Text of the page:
Lawrence Okolie can equal Anthony Joshua’s swift rise to world champion in only 16 fights, surely the clearest proof yet that his journey is undervalued and inspirational in its own right.
Undefeated Okolie faces a difficult, rugged foe in Krzysztof Glowacki on Saturday night, live on Sky Sports, for the vacant WBO cruiserweight championship - if he's ultimately not ready, this is an opponent who will expose his shortcomings.
But Okolie has been confidence personified all week, boldly insisting this fight "is not his pinnacle" and predicting a move to heavyweight soon after. It is bolshy talk ahead of his most stringent test but, as a pro, he has steamrolled through every level so far.
Okolie was obese and flipping burgers at McDonald's in east London in 2012 with the Olympics just down the streets that he called home.
He saw Anthony Joshua claim the men's super-heavyweight gold medal and vowed to turn his life around.
Nine years later he is an Olympian himself, an author and a rapper, a British, European and Commonwealth champion, he is signed to Joshua's 258 Management and just hours away from his world title moment.
It is a rise that Joshua himself would have been proud of - he beat Charles Martin in his 16th fight for the IBF belt and Okolie can match that achievement tonight.
Okolie's 2016 Olympic elimination at the hands of Erislandy Savon, the nephew of Cuban great Felix Savon, was just his 26th amateur fight. That is an absurdity, to be mixing at such heights despite such inexperience.
He has grown, evolved, learn the hard way and occasionally frustrated in the full glare of the public. He has had an on-the-job boxing apprenticeship which has included a series of brutal knockouts (Okolie has the type of power that cannot be taught) and also a few ugly brawls.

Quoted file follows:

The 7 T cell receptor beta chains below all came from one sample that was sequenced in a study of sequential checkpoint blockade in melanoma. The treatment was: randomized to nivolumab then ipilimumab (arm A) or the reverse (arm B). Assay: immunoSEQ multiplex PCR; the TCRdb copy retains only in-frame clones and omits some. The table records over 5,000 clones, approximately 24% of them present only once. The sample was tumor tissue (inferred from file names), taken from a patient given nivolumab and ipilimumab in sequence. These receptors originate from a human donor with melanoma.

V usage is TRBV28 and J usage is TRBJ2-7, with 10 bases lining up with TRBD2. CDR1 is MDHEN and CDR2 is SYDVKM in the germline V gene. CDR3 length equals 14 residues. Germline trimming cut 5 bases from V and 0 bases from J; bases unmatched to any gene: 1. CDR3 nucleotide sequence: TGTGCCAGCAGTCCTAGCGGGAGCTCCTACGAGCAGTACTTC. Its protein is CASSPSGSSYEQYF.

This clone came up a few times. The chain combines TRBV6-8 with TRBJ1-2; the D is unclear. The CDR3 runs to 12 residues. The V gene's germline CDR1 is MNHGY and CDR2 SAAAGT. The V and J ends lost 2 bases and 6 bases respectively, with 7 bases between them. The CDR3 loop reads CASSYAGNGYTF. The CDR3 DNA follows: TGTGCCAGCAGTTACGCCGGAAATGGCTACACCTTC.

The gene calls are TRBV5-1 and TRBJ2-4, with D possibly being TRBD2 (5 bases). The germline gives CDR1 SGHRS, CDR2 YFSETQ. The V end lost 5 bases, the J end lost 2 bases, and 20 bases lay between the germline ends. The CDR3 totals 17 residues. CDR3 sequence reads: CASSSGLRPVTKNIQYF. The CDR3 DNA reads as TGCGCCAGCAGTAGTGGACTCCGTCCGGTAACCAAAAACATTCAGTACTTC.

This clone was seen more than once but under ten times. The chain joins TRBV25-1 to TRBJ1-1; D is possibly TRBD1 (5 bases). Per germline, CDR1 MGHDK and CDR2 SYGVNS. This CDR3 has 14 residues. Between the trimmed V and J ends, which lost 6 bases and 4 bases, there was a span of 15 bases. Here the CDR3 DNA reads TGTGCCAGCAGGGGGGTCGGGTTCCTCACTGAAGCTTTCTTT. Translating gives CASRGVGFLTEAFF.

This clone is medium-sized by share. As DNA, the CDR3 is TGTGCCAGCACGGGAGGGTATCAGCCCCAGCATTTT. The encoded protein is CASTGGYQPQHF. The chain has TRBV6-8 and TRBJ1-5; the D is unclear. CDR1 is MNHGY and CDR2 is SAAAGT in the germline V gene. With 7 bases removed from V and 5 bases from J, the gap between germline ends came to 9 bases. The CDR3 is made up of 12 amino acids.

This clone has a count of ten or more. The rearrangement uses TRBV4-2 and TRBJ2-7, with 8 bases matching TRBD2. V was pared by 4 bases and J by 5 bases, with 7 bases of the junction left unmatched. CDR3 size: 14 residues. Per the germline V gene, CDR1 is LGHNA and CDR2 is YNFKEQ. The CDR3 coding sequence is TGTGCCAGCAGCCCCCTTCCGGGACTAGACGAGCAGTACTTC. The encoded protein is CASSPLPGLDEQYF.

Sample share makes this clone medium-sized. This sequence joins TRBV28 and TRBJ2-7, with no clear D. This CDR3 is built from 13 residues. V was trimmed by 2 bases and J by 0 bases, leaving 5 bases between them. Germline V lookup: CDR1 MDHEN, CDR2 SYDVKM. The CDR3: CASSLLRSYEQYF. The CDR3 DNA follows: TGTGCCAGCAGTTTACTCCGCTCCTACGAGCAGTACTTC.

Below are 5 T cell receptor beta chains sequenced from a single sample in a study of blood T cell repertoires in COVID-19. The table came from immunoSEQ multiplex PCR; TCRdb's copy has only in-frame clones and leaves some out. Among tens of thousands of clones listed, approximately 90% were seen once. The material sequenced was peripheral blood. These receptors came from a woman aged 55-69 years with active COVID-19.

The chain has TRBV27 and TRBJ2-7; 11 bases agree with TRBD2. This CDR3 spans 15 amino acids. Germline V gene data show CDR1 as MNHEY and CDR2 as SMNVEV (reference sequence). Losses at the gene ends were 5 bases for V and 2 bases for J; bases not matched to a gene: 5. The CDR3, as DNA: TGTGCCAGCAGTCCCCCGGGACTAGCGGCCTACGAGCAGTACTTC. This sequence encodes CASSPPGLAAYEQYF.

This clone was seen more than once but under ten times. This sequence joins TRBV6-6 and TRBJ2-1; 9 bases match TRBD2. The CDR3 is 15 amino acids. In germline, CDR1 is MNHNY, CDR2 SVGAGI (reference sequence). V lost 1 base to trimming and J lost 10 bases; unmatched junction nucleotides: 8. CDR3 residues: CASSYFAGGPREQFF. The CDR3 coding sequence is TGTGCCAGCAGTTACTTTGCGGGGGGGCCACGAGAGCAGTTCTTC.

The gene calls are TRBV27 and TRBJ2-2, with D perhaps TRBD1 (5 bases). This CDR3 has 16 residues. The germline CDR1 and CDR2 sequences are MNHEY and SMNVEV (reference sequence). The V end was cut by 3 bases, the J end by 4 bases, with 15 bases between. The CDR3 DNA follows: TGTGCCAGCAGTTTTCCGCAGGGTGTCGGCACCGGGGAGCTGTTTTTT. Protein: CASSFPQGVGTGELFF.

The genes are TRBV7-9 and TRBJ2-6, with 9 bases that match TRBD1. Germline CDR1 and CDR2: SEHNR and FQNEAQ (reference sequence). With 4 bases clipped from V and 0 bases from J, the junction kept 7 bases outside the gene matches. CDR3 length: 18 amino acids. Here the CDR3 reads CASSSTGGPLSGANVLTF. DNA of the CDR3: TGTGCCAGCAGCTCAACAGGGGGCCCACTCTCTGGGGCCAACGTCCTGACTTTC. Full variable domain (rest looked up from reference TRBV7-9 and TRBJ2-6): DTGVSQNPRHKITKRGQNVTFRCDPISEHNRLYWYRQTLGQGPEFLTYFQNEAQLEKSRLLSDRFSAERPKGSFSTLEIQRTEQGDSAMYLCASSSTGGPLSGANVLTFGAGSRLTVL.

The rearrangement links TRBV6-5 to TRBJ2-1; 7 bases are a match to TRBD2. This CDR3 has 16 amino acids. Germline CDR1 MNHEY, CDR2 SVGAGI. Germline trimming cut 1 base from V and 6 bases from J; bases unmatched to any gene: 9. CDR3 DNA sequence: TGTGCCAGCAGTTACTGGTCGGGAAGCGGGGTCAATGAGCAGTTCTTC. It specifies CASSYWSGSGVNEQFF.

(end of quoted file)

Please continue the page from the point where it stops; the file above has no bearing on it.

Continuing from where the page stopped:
He isn't perfect, and that makes his rise to tonight's world title fight even more admirable.
Twelve stoppages from 15 fights and a ruthless instinct when he smells blood means Okolie is a serious threat to blow Glowacki away but he isn't desperate for a quick fight, he insisted: "I'm not relying on a big shot to knock the guy out. I'm relying on him landing and me landing."
Poland's Glowacki has been in Okolie's shoes before.
He is a former WBO champion who has won world title fights on the road before. In 33 fights he has only lost to Oleksandr Usyk and Mairis Briedis, the cruiserweight division's two outstanding recent talents.
Okolie is brazenly looking ahead to other champions: "Anyone that [promoter] Eddie Hearn can guarantee, I'll take. If it's Briedis next, I'll take it, Arsen Goulamirian, I'll take it. If it was Ilunga Makabu.
"Any one of them, genuinely, I'll go for."
Briedis' promoter Kalle Sauerland warned: "He is obviously the man to beat in that division after raising the Muhammad Ali trophy and the World Boxing Super Series.
"But his direction looks more likely to be towards the heavyweight division in 2021, however one never knows."
Heavyweight is also where Okolie sees himself. He has already been embroiled in a spicy war of words with Dillian Whyte.
"His ambitions are to go to heavyweight," his trainer Shane McGuigan said. "It's very rare that you roll and slip, flashy useless stuff when it comes to heavyweights. The basic, fundamental stuff works for the big guys."
Okolie has said: "I'm not here to scratch and claw my way to the top. I won't scrape through, I will do it in impressive fashion."
If that prediction becomes true then Okolie will become Britain's newest world champion in the division that Johnny Nelson, Tony Bellew, Enzo Maccarinelli and David Haye once conquered.
His sights are set much, much higher but foreign contenders have spoiled several parties in British rings since last summer.
Glowacki is more experienced and savvier when the stakes are this high, so if Okolie can bludgeon him it will be a devastating statement.